Now it’s time for “I spy with my little eye”. Turn around and find another golden spire with a weather vane in the form of a little ship shining high in the sky (or use Google maps). It’s the Admiralty tower strategically located on the Neva River in close proximity of Peter and Paul fortresses canons, so it could be easily destroyed if overtaken by enemies. The Admiralty at first was functioning as a shipyard to build the new Russian Baltic fleet and to support Peter’s Imperial ambitions (produced 262 warships).  Peter himself was seen over there working hard as a craftsman on docks. Today the Admiralty is one of most recognizable symbols of the city and a starting point of 3 main avenues. One of them is Nevsky prospect.

It’s impossible to visit St. Petersburg and miss the Nevsky’s. It’s a happening place, the hub of entertainment and nightlife, one of the best-known streets in Russia and a history itself. Around 2 million people walk up and down it every day (pickpockets too, beware!). Nevsky is lined with fancy shops, restaurants and the most impressive buildings in St. Petersburg, including Kazan Cathedral, Singer House, the Passage Mall and Anichkov Bridge across Fontanka River. Stop over here for a water adventure that will take you on a tour of bridges and water canals to discover St. Petersburg from a different angle.

Our next stop is Menshikov’s Palace located right in front of the Admiralty. It was built for a childhood friend of Peter the Great, his supporter and later the first governor, Aleksander Menshikov (not of noble origin but promoted to Duke by the Tzar). Being the first stone residential building in the city and a magnificent structure featuring a rare mix of Baroque style with traditional Russian architecture, the palace was often used for official receptions, balls and carnivals. Rich interiors were decorated with silk, gold, Dutch tiles and marble. The legend says that many of the guest were frightened to step on unusual looking 3D parquet designed by Peter himself and kept their feet up while seated.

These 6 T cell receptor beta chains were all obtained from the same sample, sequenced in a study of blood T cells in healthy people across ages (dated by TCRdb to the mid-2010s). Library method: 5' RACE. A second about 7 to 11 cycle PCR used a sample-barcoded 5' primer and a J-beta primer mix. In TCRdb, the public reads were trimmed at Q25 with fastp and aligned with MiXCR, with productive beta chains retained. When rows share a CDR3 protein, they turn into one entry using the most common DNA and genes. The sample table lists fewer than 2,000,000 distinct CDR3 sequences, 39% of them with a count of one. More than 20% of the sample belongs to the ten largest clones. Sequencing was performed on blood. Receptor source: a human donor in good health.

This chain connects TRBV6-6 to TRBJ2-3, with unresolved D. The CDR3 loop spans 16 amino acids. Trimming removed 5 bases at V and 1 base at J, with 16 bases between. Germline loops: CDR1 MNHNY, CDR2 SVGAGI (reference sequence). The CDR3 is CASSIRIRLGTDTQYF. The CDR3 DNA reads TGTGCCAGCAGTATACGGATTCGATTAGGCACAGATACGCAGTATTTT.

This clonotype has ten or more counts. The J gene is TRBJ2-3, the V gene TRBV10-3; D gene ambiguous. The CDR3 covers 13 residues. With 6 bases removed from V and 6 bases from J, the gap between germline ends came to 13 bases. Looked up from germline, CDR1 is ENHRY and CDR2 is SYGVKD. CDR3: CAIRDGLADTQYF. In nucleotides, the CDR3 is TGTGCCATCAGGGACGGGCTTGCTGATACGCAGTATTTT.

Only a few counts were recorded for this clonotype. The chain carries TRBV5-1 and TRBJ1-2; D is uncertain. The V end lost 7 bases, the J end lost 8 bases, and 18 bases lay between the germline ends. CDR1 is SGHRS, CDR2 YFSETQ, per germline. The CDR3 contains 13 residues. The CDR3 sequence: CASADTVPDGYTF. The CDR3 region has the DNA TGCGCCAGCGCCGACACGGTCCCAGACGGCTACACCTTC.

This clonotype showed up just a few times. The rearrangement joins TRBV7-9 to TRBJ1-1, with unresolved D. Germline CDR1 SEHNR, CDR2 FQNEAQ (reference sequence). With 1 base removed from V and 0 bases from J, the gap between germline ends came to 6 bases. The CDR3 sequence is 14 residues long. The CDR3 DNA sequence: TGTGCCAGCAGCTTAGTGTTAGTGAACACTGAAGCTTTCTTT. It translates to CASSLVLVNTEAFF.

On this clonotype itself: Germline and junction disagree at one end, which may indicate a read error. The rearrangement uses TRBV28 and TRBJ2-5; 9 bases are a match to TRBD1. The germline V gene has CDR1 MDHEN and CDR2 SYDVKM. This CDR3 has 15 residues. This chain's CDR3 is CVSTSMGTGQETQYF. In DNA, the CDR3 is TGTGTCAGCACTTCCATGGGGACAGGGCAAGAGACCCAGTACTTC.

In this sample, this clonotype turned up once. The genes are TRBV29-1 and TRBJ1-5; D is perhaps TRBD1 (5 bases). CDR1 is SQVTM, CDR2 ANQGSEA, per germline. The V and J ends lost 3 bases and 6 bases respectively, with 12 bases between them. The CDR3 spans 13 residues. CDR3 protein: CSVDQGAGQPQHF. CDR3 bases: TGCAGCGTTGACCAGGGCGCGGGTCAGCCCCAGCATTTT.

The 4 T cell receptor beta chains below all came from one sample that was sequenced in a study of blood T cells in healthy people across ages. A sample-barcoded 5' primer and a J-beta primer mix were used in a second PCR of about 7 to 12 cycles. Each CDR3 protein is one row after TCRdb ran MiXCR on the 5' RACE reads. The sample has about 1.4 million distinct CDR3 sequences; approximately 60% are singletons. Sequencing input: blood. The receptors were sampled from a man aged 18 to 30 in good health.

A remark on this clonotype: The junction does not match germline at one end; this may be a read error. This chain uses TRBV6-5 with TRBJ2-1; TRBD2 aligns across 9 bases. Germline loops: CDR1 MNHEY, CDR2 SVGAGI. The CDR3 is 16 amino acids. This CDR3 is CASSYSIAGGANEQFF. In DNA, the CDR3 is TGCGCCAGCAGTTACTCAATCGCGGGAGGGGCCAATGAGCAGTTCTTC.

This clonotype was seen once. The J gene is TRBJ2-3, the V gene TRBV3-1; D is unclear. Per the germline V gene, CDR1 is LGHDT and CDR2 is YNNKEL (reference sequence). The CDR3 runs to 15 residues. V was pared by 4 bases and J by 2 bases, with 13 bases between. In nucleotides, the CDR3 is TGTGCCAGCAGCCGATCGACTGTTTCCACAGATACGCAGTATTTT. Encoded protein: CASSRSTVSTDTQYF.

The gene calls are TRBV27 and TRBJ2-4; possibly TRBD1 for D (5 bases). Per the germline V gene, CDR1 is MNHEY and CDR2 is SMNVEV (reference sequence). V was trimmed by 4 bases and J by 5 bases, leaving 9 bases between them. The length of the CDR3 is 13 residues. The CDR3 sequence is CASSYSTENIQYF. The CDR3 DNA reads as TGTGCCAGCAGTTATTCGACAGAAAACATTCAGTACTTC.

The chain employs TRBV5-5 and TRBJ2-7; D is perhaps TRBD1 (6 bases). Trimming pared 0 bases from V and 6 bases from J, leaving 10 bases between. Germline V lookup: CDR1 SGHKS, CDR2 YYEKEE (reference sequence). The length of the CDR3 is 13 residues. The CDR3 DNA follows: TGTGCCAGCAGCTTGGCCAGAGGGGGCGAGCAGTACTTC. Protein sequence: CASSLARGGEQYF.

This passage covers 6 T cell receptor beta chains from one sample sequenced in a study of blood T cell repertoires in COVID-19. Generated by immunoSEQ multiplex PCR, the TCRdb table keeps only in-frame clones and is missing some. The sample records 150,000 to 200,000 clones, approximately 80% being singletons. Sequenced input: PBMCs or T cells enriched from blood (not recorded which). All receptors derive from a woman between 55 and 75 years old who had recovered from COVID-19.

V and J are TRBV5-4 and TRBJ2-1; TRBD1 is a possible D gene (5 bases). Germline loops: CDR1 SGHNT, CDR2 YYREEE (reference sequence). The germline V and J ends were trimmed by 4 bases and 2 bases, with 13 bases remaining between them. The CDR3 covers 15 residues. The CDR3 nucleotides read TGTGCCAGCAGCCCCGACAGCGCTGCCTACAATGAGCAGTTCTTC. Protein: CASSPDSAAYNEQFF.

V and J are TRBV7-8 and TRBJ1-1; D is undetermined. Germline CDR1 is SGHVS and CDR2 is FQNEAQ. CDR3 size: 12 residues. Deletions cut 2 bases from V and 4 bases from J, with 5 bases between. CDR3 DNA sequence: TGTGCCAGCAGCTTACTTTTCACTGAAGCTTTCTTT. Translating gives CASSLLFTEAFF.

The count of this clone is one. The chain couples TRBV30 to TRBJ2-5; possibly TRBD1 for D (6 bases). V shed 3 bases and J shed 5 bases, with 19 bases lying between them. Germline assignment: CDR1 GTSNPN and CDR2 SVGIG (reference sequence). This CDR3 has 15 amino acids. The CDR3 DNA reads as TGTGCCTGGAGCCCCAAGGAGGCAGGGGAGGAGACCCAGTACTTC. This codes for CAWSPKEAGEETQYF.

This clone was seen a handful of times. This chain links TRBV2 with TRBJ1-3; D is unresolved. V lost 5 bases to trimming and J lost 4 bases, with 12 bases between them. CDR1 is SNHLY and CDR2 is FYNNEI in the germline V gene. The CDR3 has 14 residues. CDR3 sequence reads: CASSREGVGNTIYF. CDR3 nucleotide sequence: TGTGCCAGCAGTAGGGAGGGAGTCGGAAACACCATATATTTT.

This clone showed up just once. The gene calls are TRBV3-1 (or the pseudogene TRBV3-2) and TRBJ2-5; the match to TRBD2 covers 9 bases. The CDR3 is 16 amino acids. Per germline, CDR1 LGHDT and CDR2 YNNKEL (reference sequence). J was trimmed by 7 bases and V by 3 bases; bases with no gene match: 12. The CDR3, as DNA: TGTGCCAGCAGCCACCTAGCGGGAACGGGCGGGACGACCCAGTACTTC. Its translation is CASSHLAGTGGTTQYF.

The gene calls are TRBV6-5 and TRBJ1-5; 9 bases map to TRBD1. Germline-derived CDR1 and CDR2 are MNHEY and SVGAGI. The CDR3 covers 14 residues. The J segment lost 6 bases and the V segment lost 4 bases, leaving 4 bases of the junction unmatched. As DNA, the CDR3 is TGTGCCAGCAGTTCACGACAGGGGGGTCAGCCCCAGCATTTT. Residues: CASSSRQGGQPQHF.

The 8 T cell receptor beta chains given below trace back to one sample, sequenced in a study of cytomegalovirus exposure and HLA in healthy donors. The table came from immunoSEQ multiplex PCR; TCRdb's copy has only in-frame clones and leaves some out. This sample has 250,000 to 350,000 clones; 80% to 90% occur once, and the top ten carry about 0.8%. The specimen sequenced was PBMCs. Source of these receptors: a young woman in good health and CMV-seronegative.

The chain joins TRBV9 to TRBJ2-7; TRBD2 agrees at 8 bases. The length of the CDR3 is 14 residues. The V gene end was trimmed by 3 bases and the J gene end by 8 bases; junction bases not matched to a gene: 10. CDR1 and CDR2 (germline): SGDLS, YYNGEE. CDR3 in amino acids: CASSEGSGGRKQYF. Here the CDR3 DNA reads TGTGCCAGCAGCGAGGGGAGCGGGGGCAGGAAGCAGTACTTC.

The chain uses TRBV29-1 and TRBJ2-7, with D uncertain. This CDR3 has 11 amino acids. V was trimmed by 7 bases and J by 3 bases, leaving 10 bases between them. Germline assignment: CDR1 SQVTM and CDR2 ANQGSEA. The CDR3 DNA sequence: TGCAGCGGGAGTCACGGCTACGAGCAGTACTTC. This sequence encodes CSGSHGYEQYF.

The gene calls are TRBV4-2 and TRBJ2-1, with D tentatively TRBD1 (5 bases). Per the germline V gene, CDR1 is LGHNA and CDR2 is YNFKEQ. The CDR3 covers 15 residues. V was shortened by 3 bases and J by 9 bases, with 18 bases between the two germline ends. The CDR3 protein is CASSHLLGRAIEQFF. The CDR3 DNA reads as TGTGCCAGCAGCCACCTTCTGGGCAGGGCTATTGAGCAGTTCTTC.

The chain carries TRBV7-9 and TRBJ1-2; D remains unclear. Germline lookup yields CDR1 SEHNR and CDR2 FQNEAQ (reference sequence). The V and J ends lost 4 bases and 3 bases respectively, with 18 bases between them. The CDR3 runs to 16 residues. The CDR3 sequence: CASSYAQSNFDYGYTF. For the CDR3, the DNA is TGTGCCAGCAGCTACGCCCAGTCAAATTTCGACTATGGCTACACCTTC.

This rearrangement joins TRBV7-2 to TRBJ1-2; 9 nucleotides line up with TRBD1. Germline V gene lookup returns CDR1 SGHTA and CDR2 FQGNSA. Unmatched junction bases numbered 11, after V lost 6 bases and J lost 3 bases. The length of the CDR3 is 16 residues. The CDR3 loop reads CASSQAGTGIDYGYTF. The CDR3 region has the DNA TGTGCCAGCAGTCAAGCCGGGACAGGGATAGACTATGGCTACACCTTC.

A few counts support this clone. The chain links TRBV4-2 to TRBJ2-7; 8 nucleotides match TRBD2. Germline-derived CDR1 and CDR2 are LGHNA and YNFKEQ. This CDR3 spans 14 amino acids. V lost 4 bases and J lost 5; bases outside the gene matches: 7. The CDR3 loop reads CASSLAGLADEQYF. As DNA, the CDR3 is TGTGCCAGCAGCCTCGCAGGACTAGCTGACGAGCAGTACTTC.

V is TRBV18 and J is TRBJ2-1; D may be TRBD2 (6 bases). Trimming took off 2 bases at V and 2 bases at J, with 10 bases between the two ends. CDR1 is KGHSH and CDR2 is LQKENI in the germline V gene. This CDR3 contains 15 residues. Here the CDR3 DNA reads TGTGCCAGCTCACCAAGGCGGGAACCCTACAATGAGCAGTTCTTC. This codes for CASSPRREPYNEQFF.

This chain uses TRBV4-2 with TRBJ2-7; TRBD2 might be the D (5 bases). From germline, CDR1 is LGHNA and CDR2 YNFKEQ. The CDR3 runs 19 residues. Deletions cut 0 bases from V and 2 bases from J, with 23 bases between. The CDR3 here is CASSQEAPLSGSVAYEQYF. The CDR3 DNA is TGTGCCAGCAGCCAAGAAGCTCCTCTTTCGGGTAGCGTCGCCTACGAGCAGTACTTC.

If it happened that the eagle responsible for Tzar’s decision flew through time, this is how amazed it would be by the beauty of this eternal city (watch the aerial video)

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Photo and video credit: TimeLab Pro